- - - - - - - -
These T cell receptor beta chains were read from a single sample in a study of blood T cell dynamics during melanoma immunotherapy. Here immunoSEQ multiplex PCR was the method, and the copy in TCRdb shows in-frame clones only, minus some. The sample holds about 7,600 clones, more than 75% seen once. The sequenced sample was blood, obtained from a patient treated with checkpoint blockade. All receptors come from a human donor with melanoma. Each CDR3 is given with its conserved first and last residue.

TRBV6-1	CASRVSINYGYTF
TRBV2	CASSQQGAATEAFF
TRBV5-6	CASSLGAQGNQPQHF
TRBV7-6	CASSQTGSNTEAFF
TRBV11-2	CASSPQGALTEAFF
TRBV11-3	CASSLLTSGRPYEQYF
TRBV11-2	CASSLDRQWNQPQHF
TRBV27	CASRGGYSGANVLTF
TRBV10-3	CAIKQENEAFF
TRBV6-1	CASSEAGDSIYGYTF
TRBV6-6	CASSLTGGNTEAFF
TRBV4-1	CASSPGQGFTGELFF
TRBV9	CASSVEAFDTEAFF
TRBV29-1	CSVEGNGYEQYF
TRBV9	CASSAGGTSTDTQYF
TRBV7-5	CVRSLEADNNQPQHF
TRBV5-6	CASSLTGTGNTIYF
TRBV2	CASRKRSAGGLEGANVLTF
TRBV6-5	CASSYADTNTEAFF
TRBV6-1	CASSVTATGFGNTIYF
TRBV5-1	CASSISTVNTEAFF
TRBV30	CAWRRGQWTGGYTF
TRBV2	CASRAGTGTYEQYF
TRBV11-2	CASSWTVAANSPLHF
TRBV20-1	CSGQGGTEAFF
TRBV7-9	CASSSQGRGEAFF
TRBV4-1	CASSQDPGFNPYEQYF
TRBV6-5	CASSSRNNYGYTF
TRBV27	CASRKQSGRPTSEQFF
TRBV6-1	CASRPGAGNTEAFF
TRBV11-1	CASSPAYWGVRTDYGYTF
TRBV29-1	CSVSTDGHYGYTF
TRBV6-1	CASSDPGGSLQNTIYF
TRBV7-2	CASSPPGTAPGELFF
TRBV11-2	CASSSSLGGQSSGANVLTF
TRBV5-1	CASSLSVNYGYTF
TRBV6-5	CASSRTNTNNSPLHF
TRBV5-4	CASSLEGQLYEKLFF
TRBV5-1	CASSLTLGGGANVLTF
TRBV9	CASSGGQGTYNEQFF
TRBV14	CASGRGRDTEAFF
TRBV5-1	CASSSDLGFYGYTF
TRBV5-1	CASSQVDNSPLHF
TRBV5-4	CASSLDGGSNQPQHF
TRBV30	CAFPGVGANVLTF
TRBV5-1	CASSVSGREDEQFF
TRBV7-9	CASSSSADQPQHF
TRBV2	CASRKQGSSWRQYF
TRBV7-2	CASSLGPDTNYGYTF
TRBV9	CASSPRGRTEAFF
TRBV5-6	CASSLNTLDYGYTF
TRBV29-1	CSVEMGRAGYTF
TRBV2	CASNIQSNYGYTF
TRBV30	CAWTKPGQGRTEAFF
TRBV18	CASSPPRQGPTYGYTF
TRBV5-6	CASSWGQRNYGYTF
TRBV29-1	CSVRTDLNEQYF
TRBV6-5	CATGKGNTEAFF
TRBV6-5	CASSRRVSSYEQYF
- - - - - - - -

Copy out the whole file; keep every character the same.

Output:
These T cell receptor beta chains were read from a single sample in a study of blood T cell dynamics during melanoma immunotherapy. Here immunoSEQ multiplex PCR was the method, and the copy in TCRdb shows in-frame clones only, minus some. The sample holds about 7,600 clones, more than 75% seen once. The sequenced sample was blood, obtained from a patient treated with checkpoint blockade. All receptors come from a human donor with melanoma. Each CDR3 is given with its conserved first and last residue.

TRBV6-1	CASRVSINYGYTF
TRBV2	CASSQQGAATEAFF
TRBV5-6	CASSLGAQGNQPQHF
TRBV7-6	CASSQTGSNTEAFF
TRBV11-2	CASSPQGALTEAFF
TRBV11-3	CASSLLTSGRPYEQYF
TRBV11-2	CASSLDRQWNQPQHF
TRBV27	CASRGGYSGANVLTF
TRBV10-3	CAIKQENEAFF
TRBV6-1	CASSEAGDSIYGYTF
TRBV6-6	CASSLTGGNTEAFF
TRBV4-1	CASSPGQGFTGELFF
TRBV9	CASSVEAFDTEAFF
TRBV29-1	CSVEGNGYEQYF
TRBV9	CASSAGGTSTDTQYF
TRBV7-5	CVRSLEADNNQPQHF
TRBV5-6	CASSLTGTGNTIYF
TRBV2	CASRKRSAGGLEGANVLTF
TRBV6-5	CASSYADTNTEAFF
TRBV6-1	CASSVTATGFGNTIYF
TRBV5-1	CASSISTVNTEAFF
TRBV30	CAWRRGQWTGGYTF
TRBV2	CASRAGTGTYEQYF
TRBV11-2	CASSWTVAANSPLHF
TRBV20-1	CSGQGGTEAFF
TRBV7-9	CASSSQGRGEAFF
TRBV4-1	CASSQDPGFNPYEQYF
TRBV6-5	CASSSRNNYGYTF
TRBV27	CASRKQSGRPTSEQFF
TRBV6-1	CASRPGAGNTEAFF
TRBV11-1	CASSPAYWGVRTDYGYTF
TRBV29-1	CSVSTDGHYGYTF
TRBV6-1	CASSDPGGSLQNTIYF
TRBV7-2	CASSPPGTAPGELFF
TRBV11-2	CASSSSLGGQSSGANVLTF
TRBV5-1	CASSLSVNYGYTF
TRBV6-5	CASSRTNTNNSPLHF
TRBV5-4	CASSLEGQLYEKLFF
TRBV5-1	CASSLTLGGGANVLTF
TRBV9	CASSGGQGTYNEQFF
TRBV14	CASGRGRDTEAFF
TRBV5-1	CASSSDLGFYGYTF
TRBV5-1	CASSQVDNSPLHF
TRBV5-4	CASSLDGGSNQPQHF
TRBV30	CAFPGVGANVLTF
TRBV5-1	CASSVSGREDEQFF
TRBV7-9	CASSSSADQPQHF
TRBV2	CASRKQGSSWRQYF
TRBV7-2	CASSLGPDTNYGYTF
TRBV9	CASSPRGRTEAFF
TRBV5-6	CASSLNTLDYGYTF
TRBV29-1	CSVEMGRAGYTF
TRBV2	CASNIQSNYGYTF
TRBV30	CAWTKPGQGRTEAFF
TRBV18	CASSPPRQGPTYGYTF
TRBV5-6	CASSWGQRNYGYTF
TRBV29-1	CSVRTDLNEQYF
TRBV6-5	CATGKGNTEAFF
TRBV6-5	CASSRRVSSYEQYF